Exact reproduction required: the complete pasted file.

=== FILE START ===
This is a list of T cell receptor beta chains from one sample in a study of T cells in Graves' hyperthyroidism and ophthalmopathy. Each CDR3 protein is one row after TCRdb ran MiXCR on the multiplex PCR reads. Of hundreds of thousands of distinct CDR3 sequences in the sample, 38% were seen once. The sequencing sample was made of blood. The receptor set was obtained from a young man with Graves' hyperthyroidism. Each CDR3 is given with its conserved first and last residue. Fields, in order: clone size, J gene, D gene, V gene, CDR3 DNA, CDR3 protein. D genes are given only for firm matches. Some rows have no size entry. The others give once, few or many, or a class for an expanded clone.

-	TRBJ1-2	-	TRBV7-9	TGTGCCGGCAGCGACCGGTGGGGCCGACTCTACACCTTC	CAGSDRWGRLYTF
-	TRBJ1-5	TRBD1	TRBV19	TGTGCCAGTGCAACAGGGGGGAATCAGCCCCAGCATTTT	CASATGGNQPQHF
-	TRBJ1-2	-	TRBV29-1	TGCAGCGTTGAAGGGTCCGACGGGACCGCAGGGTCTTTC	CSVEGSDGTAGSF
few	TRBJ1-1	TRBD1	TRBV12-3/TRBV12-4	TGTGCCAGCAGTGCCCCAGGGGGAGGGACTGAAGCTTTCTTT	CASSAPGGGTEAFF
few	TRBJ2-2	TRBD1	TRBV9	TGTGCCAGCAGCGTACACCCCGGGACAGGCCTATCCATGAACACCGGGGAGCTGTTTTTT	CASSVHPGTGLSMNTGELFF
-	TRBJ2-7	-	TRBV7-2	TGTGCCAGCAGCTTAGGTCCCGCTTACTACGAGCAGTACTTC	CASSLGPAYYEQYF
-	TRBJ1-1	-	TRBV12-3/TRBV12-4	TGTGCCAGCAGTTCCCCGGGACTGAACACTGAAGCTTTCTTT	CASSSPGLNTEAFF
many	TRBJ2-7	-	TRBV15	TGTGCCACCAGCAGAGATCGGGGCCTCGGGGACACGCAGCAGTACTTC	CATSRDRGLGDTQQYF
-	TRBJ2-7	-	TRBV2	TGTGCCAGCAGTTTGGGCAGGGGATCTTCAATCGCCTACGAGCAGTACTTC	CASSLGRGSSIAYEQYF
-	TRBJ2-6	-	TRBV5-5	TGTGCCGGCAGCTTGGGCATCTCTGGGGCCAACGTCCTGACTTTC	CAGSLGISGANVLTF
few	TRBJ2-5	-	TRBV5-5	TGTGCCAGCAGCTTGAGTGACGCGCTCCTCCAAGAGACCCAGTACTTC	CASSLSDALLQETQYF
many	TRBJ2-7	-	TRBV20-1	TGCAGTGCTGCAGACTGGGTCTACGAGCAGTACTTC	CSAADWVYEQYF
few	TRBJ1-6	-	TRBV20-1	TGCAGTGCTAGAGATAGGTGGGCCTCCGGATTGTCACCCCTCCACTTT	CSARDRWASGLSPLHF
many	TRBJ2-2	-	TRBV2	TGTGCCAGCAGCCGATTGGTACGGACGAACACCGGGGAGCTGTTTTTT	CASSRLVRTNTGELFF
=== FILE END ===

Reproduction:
This is a list of T cell receptor beta chains from one sample in a study of T cells in Graves' hyperthyroidism and ophthalmopathy. Each CDR3 protein is one row after TCRdb ran MiXCR on the multiplex PCR reads. Of hundreds of thousands of distinct CDR3 sequences in the sample, 38% were seen once. The sequencing sample was made of blood. The receptor set was obtained from a young man with Graves' hyperthyroidism. Each CDR3 is given with its conserved first and last residue. Fields, in order: clone size, J gene, D gene, V gene, CDR3 DNA, CDR3 protein. D genes are given only for firm matches. Some rows have no size entry. The others give once, few or many, or a class for an expanded clone.

-	TRBJ1-2	-	TRBV7-9	TGTGCCGGCAGCGACCGGTGGGGCCGACTCTACACCTTC	CAGSDRWGRLYTF
-	TRBJ1-5	TRBD1	TRBV19	TGTGCCAGTGCAACAGGGGGGAATCAGCCCCAGCATTTT	CASATGGNQPQHF
-	TRBJ1-2	-	TRBV29-1	TGCAGCGTTGAAGGGTCCGACGGGACCGCAGGGTCTTTC	CSVEGSDGTAGSF
few	TRBJ1-1	TRBD1	TRBV12-3/TRBV12-4	TGTGCCAGCAGTGCCCCAGGGGGAGGGACTGAAGCTTTCTTT	CASSAPGGGTEAFF
few	TRBJ2-2	TRBD1	TRBV9	TGTGCCAGCAGCGTACACCCCGGGACAGGCCTATCCATGAACACCGGGGAGCTGTTTTTT	CASSVHPGTGLSMNTGELFF
-	TRBJ2-7	-	TRBV7-2	TGTGCCAGCAGCTTAGGTCCCGCTTACTACGAGCAGTACTTC	CASSLGPAYYEQYF
-	TRBJ1-1	-	TRBV12-3/TRBV12-4	TGTGCCAGCAGTTCCCCGGGACTGAACACTGAAGCTTTCTTT	CASSSPGLNTEAFF
many	TRBJ2-7	-	TRBV15	TGTGCCACCAGCAGAGATCGGGGCCTCGGGGACACGCAGCAGTACTTC	CATSRDRGLGDTQQYF
-	TRBJ2-7	-	TRBV2	TGTGCCAGCAGTTTGGGCAGGGGATCTTCAATCGCCTACGAGCAGTACTTC	CASSLGRGSSIAYEQYF
-	TRBJ2-6	-	TRBV5-5	TGTGCCGGCAGCTTGGGCATCTCTGGGGCCAACGTCCTGACTTTC	CAGSLGISGANVLTF
few	TRBJ2-5	-	TRBV5-5	TGTGCCAGCAGCTTGAGTGACGCGCTCCTCCAAGAGACCCAGTACTTC	CASSLSDALLQETQYF
many	TRBJ2-7	-	TRBV20-1	TGCAGTGCTGCAGACTGGGTCTACGAGCAGTACTTC	CSAADWVYEQYF
few	TRBJ1-6	-	TRBV20-1	TGCAGTGCTAGAGATAGGTGGGCCTCCGGATTGTCACCCCTCCACTTT	CSARDRWASGLSPLHF
many	TRBJ2-2	-	TRBV2	TGTGCCAGCAGCCGATTGGTACGGACGAACACCGGGGAGCTGTTTTTT	CASSRLVRTNTGELFF